Home Opinions Beit Daras and Gaza: An intergenerational tale of struggle against erasure | Opinions

Beit Daras and Gaza: An intergenerational tale of struggle against erasure | Opinions

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Beit Daras and Gaza: An intergenerational tale of struggle against erasure | Opinions

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On this day 76 years ago, my ancestral village Beit Daras, located in the northern Gaza district of Palestine, then under the British mandate, was attacked by Jewish militias. The Nakba, or the Zionist ethnic cleansing of Palestine, had already begun. The systematic torment, brutalisation and killing of Palestinians by Zionist militias, aimed at establishing a Jewish ethno-state in historical Palestine, would result in the expulsion of at least 750,000 Palestinians.

As I watch the genocide unfold in Gaza today, I cannot help but reflect on the fate of my village and my ancestors. Just as my grandparents were expelled from their village as children, their descendants are experiencing the same trauma, as they face displacement, injury and death at the hands of the same genocidal Zionist project.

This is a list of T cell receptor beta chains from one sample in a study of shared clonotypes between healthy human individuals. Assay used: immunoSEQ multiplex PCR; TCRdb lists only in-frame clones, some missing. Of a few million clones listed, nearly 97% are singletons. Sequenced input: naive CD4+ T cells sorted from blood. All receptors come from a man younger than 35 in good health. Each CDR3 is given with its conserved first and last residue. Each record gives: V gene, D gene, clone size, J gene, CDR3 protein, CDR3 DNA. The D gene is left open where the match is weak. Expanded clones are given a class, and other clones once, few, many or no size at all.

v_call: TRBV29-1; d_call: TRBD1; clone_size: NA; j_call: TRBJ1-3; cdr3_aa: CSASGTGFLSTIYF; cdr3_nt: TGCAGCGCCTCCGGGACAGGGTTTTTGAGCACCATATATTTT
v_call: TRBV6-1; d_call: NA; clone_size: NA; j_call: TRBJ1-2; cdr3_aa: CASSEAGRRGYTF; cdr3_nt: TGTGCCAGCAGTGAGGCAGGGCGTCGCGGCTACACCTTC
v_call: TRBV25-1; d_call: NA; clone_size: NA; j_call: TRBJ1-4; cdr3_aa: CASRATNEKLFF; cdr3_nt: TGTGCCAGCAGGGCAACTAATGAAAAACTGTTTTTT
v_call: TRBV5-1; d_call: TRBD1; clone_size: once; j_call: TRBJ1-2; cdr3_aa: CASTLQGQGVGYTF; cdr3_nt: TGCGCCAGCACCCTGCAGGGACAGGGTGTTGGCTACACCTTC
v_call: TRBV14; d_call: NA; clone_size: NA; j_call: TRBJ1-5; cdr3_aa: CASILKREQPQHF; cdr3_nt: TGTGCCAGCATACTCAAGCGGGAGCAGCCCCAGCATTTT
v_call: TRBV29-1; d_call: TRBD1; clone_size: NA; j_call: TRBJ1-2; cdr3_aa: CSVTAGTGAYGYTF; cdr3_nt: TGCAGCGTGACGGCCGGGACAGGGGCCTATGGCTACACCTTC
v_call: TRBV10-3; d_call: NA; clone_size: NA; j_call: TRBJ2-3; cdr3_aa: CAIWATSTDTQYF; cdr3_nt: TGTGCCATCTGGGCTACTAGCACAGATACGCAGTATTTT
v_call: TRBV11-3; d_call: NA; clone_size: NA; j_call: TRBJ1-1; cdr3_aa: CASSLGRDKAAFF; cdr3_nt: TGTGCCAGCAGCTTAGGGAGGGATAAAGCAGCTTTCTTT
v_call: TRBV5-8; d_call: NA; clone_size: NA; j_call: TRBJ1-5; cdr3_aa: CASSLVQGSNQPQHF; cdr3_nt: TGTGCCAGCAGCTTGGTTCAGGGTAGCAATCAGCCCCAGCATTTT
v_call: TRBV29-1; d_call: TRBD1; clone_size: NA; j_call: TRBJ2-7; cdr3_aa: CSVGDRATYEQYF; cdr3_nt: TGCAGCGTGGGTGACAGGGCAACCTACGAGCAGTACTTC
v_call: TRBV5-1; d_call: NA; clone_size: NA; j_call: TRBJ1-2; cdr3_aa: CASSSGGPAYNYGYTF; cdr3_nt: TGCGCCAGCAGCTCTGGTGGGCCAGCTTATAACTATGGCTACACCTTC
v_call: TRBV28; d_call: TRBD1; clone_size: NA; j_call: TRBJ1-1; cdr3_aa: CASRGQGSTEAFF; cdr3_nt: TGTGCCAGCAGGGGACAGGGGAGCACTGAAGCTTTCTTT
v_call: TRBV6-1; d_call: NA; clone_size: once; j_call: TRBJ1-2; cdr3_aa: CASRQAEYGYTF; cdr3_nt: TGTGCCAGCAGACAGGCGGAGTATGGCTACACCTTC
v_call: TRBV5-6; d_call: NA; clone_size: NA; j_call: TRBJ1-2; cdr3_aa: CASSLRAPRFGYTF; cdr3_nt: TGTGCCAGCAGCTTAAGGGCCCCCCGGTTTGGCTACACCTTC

Much of what I know about Beit Daras comes from my father, Ramzy Baroud, who dedicated many years to researching and chronicling the history of our family and of Beit Daras.

The grounds of our village had been populated for centuries and had witnessed the rise and fall of various empires and the rule of various conquerors – from the Romans to the Crusaders, to the Mamluks, and the Ottomans. Its long history was imprinted on this quaint community, which in 1948 had a population of 3,190 indigenous Palestinians.

Beit Daras was home to my great grandparents, Zainab and Mohammed, my grandfather Mohammed’s parents. It was also home to Mariam and Mohammed, my grandmother Zarefah’s parents.

Zainab and Mohammed lived off their farm, where they grew fruits and grains. Mohammed was also a skilled basket weaver and would often travel to the Palestinian port city of Yaffa to sell his baskets at the bustling old markets.

Mariam and Mohammed were also farmers and made a living from their land. Both of these families had their roots in Beit Daras.

On March 27, the Haganah Zionist militia attacked the village with mortar fire from the neighbouring Zionist colony Tabiyya, killing nine villagers and burning crops. The horror stories of the Nakba had already reached Beit Daras and residents were mobilising to protect their community.

They raised money to buy rifles, with many women selling their gold to support the resistance efforts. The small Beit Daras force was no match for the well-equipped, British-trained Jewish militia, but they nevertheless held their ground for almost two months. “The men fought like lions,” Um Adel, who was just a young girl during the Nakba, told my father.